Hydrogel Offers Double Punch Against Orthopedic Bone Infections

Surgery prompted by automobile accidents, combat wounds, cancer treatment and other conditions can lead to bone infections that are difficult to treat and can delay healing until they are resolved. Now, researchers have a developed a double-duty hydrogel that both attacks the bacteria and encourages bone regrowth with a single application containing two active components.

The injectable hydrogel, which is a network of cross-linked polymer chains, contains the enzyme lysostaphin and the bone-regenerating protein BMP-2. In a new study using a small animal model, researchers at the Georgia Institute of Technology showed significant reduction in an infection caused by Staphylococcus aureus – a common infection in orthopedic surgery – along with regeneration within large bone defects.

“Treatment for bone infections now often requires two surgeries to both eliminate the infection and heal the injured bone,” said Andrés J. García, executive director of the Parker H. Petit Institute for Bioengineering & Bioscience at the Georgia Institute of Technology. “Our idea was to develop a bifunctional material that does both things in a single step. That would be better for the patient, cost less and reduce hospitalization time. We have shown that we can engineer the hydrogel to control the delivery and release of both the antimicrobial enzyme and the regenerative protein.”

The hydrogel-based therapy could be used to treat established bone infections, and as a prophylactic during surgery to prevent infection. The study, funded by the National Institutes of Health, was reported May 17 in the journal Science Advances.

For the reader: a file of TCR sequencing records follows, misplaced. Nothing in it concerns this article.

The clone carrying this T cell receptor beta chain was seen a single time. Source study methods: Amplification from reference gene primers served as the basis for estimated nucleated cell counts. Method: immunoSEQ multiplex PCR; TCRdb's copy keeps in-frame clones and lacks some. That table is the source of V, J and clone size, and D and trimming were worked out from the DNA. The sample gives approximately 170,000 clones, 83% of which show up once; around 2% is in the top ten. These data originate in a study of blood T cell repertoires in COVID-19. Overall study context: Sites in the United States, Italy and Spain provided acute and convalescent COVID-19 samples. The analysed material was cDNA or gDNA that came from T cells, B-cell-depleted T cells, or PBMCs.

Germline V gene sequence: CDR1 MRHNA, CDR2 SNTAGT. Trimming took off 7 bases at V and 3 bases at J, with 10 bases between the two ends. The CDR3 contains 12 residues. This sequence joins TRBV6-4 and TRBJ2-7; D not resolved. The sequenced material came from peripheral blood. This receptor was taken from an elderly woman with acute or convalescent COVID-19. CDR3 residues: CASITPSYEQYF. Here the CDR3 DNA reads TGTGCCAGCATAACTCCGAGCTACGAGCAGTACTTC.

Bone infections today are often treated with systemic antibiotics and surgery to clean the injury. If the infection occurs with implants, they often must be removed. Once the infection is gone, additional surgery may be required to implant proteins that stimulate bone regrowth and restore the implant. And the dead bacteria can prompt a harmful inflammatory reaction.

García and his collaborators – including first author Christopher Johnson – chose lysostaphin, an enzyme that kills the bacteria by cleaving cell walls without generating inflammation. The enzyme keeps working within the hydrogel after it polymerizes.

“With this strategy, we can get rid of the bacteria in such a way that the body re-establishes a normal inflammatory environment that allows the bone to heal,” García said. “Use of lysostaphin has been limited by poor stability inside the body, but in the gel, it can maintain stability for at least two weeks. That allows for controlled release over a longer period of time, which is sufficient for what we are trying to do.”

Beyond treating infections, the new technique might be used to prevent infection during surgery. For instance, if a screw was being inserted to repair an injury, the hydrogel might be applied to the screw threads. The soft gel would not affect the repair.

The next step in the research would be to repeat the study in large animals, after which clinical trials could be considered if the material proves promising.

“The mechanisms used to fight off infection depends on the species,” Garcia noted. “That’s why it’s so important to repeat the studies in a large animal after testing in mice or rats. Showing efficacy in a large animal model would be a key step toward human trials.”

The hydrogel material has been used in the human body before, and is designed to quickly leave the treatment site. “The hydrogel breaks down into small building blocks that are excreted in the urine,” Garcia said. “After several weeks, there is no synthetic material left in the body and it is replaced by normal healing tissue.”

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